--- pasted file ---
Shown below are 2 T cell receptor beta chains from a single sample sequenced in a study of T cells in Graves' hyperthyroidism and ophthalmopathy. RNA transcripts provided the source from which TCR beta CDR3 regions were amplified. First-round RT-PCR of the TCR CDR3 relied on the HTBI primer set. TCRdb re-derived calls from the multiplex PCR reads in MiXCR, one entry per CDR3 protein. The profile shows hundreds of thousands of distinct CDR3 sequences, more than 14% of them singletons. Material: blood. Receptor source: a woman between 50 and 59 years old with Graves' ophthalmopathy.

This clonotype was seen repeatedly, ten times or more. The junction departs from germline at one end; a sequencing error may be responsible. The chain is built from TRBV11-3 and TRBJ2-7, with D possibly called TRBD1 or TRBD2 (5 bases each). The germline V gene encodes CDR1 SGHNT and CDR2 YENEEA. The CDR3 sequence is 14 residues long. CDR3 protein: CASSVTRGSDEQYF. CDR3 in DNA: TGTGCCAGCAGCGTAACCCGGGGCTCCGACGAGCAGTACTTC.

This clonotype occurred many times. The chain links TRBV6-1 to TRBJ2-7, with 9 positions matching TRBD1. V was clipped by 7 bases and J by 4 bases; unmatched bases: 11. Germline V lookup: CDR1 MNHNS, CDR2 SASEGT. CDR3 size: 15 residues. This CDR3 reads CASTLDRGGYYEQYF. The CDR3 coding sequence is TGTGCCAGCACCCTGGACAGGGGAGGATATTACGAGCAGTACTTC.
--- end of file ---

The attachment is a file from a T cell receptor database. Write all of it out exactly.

Shown below are 2 T cell receptor beta chains from a single sample sequenced in a study of T cells in Graves' hyperthyroidism and ophthalmopathy. RNA transcripts provided the source from which TCR beta CDR3 regions were amplified. First-round RT-PCR of the TCR CDR3 relied on the HTBI primer set. TCRdb re-derived calls from the multiplex PCR reads in MiXCR, one entry per CDR3 protein. The profile shows hundreds of thousands of distinct CDR3 sequences, more than 14% of them singletons. Material: blood. Receptor source: a woman between 50 and 59 years old with Graves' ophthalmopathy.

This clonotype was seen repeatedly, ten times or more. The junction departs from germline at one end; a sequencing error may be responsible. The chain is built from TRBV11-3 and TRBJ2-7, with D possibly called TRBD1 or TRBD2 (5 bases each). The germline V gene encodes CDR1 SGHNT and CDR2 YENEEA. The CDR3 sequence is 14 residues long. CDR3 protein: CASSVTRGSDEQYF. CDR3 in DNA: TGTGCCAGCAGCGTAACCCGGGGCTCCGACGAGCAGTACTTC.

This clonotype occurred many times. The chain links TRBV6-1 to TRBJ2-7, with 9 positions matching TRBD1. V was clipped by 7 bases and J by 4 bases; unmatched bases: 11. Germline V lookup: CDR1 MNHNS, CDR2 SASEGT. CDR3 size: 15 residues. This CDR3 reads CASTLDRGGYYEQYF. The CDR3 coding sequence is TGTGCCAGCACCCTGGACAGGGGAGGATATTACGAGCAGTACTTC.